The technical achievment being to train your self to objectively view your subjective experience? That seems to me what the goal of meditation is.


--------------------


Edited by Freedom (04/03/11 12:17 AM)


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Re: Vegetarians and death anxiety [Re: Freedom]
    #16262616 - 05/21/12 09:22 PM (10 years, 8 months ago)

Have any of you guys heard of Sheldon Solomon or Terror Management Theory? Full disclosure: I work for a non profit that's trying to get me to market this webinar he's doing about TMT from our website psychalive.org and so I found this thread through that. But I've been a registered member on this forum for a few months coincidentally.

If any of you are either mental health professionals or have friends who are, the continuing education units (CE) are 3.5 (i think) for doing his webinar. Otherwise he's just an interesting dude and TMT is a really interesting theory. Here's the link and you can watch his video

http://www.psychalive.org/2012/05/exclusive-interview-with-dr-sheldon-solomon/

sorry if this is spam feel free to mod/delete it, but i think this is really relevant to this conversation. TMT is a sophisticated look at everything you're all talking about, with a positive spin.


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InvisibleIcelander
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Re: Vegetarians and death anxiety [Re: m.y.c.o]
    #16263325 - 05/22/12 12:26 AM (10 years, 8 months ago)

Most of us here have heard of it and discussed it.


--------------------
"Don't believe everything you think". -Anom.

" All that lives was born to die"-Anom.

With much wisdom comes much sorrow,
The more knowledge, the more grief.
Ecclesiastes circa 350 BC


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OfflineCosmicFreeThinker
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Re: Vegetarians and death anxiety [Re: Nymphaea]
    #16264642 - 05/22/12 04:48 AM (10 years, 8 months ago)

Quote:

Nymphaea said:
Killing animals for food is "natural" but IMO the meat that we get served in the West is not.  Animals are treated very poorly, and the conditions they live in contribute to disease which sometimes spread to humans.  We feed them massive amounts of corn because the US government heavily subsidizes it.  With the amount of calories we feed them compared to the amount of calories we get from them, we end up losing a shit ton of calories.  We also end up using a lot more water to grow the crops we feed them.

The meat industry is also one of the largest (if not the largest) contributers to global warming and pollution.  The farts of cows alone produce a crazy amount of methane (quite comical I know).  Of course there would be cows on the Earth without us, but not NEARLY as many as there are now.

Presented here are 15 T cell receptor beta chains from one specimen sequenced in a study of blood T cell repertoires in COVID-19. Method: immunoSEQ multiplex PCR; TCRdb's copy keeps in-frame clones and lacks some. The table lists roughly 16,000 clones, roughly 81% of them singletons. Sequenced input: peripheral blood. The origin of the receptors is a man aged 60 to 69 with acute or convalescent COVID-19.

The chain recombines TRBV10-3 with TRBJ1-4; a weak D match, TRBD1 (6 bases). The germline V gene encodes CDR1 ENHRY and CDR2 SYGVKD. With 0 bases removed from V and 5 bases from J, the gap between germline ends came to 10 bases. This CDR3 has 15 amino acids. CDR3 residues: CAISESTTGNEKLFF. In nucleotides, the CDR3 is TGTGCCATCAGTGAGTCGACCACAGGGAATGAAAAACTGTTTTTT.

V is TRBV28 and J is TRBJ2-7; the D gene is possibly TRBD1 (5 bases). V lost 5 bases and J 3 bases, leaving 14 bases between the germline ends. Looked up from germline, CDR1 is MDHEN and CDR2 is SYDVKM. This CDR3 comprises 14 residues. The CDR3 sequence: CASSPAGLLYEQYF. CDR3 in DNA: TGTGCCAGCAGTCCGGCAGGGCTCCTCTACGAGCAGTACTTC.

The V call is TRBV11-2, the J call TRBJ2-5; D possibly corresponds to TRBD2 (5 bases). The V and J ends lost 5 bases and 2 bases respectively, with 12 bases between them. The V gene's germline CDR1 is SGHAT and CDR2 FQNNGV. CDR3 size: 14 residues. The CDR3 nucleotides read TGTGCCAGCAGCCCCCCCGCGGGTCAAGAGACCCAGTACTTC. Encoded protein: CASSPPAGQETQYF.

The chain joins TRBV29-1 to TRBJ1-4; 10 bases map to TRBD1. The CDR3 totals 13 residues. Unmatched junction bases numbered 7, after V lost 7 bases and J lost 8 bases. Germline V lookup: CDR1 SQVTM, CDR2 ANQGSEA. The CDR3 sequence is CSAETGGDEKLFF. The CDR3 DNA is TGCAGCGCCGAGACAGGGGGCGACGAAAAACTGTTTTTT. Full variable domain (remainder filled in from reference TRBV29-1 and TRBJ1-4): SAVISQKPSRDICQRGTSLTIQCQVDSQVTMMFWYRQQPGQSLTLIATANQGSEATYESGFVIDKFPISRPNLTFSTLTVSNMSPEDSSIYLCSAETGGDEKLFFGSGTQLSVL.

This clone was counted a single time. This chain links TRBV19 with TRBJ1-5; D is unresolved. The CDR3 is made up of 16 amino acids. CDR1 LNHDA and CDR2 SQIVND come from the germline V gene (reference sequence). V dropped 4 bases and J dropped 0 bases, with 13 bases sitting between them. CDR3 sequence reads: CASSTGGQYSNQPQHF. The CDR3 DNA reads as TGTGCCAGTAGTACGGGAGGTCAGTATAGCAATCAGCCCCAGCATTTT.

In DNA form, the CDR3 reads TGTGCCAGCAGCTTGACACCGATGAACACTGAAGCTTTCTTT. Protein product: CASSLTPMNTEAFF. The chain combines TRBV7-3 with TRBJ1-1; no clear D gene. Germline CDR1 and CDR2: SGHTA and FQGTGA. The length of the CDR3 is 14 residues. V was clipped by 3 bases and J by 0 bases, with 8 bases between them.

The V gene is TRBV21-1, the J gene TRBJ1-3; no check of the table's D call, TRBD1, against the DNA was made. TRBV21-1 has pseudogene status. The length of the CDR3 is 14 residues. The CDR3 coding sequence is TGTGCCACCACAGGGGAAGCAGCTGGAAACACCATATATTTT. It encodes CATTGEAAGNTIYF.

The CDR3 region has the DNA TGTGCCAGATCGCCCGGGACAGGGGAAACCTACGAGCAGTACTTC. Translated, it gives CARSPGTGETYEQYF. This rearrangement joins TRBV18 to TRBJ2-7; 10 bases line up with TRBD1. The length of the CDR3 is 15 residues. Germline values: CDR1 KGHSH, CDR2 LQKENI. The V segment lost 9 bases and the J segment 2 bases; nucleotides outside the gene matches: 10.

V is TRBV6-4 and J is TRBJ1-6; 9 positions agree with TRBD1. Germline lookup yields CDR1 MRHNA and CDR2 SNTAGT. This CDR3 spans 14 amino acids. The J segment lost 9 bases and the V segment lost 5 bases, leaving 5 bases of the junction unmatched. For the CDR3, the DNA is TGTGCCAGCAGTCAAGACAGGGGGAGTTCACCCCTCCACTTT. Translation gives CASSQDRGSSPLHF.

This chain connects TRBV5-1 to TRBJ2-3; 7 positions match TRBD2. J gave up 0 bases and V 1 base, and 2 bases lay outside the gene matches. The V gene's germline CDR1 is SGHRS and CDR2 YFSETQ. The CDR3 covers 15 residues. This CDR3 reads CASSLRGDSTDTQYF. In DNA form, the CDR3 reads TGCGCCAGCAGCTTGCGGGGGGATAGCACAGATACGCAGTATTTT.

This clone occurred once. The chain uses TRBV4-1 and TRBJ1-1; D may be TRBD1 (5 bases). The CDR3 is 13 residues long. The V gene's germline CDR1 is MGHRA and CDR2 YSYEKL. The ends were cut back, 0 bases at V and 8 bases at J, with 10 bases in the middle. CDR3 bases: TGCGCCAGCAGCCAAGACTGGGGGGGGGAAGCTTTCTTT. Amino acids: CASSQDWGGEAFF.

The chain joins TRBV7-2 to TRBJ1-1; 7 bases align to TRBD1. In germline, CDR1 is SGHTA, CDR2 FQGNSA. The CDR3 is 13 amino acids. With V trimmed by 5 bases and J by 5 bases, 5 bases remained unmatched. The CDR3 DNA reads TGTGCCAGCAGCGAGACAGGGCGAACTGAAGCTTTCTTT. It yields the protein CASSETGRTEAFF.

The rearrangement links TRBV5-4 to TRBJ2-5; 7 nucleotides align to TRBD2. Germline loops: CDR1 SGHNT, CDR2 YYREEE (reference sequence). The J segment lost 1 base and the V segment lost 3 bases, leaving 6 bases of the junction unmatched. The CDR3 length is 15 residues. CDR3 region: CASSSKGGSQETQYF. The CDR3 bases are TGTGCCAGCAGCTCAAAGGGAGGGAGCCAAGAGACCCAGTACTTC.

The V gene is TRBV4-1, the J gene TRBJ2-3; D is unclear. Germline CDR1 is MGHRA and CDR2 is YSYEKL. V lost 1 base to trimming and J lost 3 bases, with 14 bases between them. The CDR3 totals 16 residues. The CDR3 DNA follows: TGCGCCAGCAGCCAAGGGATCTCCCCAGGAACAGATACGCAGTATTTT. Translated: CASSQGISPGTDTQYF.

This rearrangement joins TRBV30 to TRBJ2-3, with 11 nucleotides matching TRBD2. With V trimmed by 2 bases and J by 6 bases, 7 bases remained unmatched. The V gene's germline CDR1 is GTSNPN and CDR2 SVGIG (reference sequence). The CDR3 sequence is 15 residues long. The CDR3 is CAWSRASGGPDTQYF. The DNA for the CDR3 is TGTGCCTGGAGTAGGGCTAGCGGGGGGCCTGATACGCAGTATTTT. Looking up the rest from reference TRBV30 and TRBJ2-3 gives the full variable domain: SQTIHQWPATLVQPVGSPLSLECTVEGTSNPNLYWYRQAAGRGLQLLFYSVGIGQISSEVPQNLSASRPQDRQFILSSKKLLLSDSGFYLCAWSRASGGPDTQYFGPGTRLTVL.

Plus there is a lot of deforestation done to plant more crops to feed livestock.

We eat meat so much, and our demand for meat keeps going up, it is being produced more and more and the problems associated with it continue to grow.

I feel like the most respectful thing I can do for Earth and the other organisms here is to take what I can obtain from the Earth and not what someone else can produce and sell to me. 

I plan to live on a small farm someday and support myself through hunting/fishing/gathering and perhaps a little farming.




AGREED! Even if eating meat is natural I dont want to eat that toxic industrial meat they are feeding the populations


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Re: Vegetarians and death anxiety [Re: CosmicFreeThinker]
    #16264815 - 05/22/12 05:22 AM (10 years, 8 months ago)

Quote:

CosmicFreeThinker said:
Quote:

Nymphaea said:
Killing animals for food is "natural" but IMO the meat that we get served in the West is not.  Animals are treated very poorly, and the conditions they live in contribute to disease which sometimes spread to humans.  We feed them massive amounts of corn because the US government heavily subsidizes it.  With the amount of calories we feed them compared to the amount of calories we get from them, we end up losing a shit ton of calories.  We also end up using a lot more water to grow the crops we feed them.

The meat industry is also one of the largest (if not the largest) contributers to global warming and pollution.  The farts of cows alone produce a crazy amount of methane (quite comical I know).  Of course there would be cows on the Earth without us, but not NEARLY as many as there are now. 

Plus there is a lot of deforestation done to plant more crops to feed livestock.

We eat meat so much, and our demand for meat keeps going up, it is being produced more and more and the problems associated with it continue to grow.

I feel like the most respectful thing I can do for Earth and the other organisms here is to take what I can obtain from the Earth and not what someone else can produce and sell to me. 

I plan to live on a small farm someday and support myself through hunting/fishing/gathering and perhaps a little farming.




AGREED! Even if eating meat is natural I dont want to eat that toxic industrial meat they are feeding the populations




its easy enough to find some free range grass fed beef. delicious too.


--------------------
"Life sucks but in this really beautiful way" - Axl Rose
"Life's a bitch and then you die that's why we get high cuz you never know when you're gonna go." - NAS
"When people don't know what you're about they put you down and shut you out" - Black Sabbath
"An eye for an eye makes the whole world blind" - Gandhi
"Look up at me I am God, look down on me and I am evil, look at me I am you." - Charles Manson.
"Don't question my reality." - Me (as far as I know)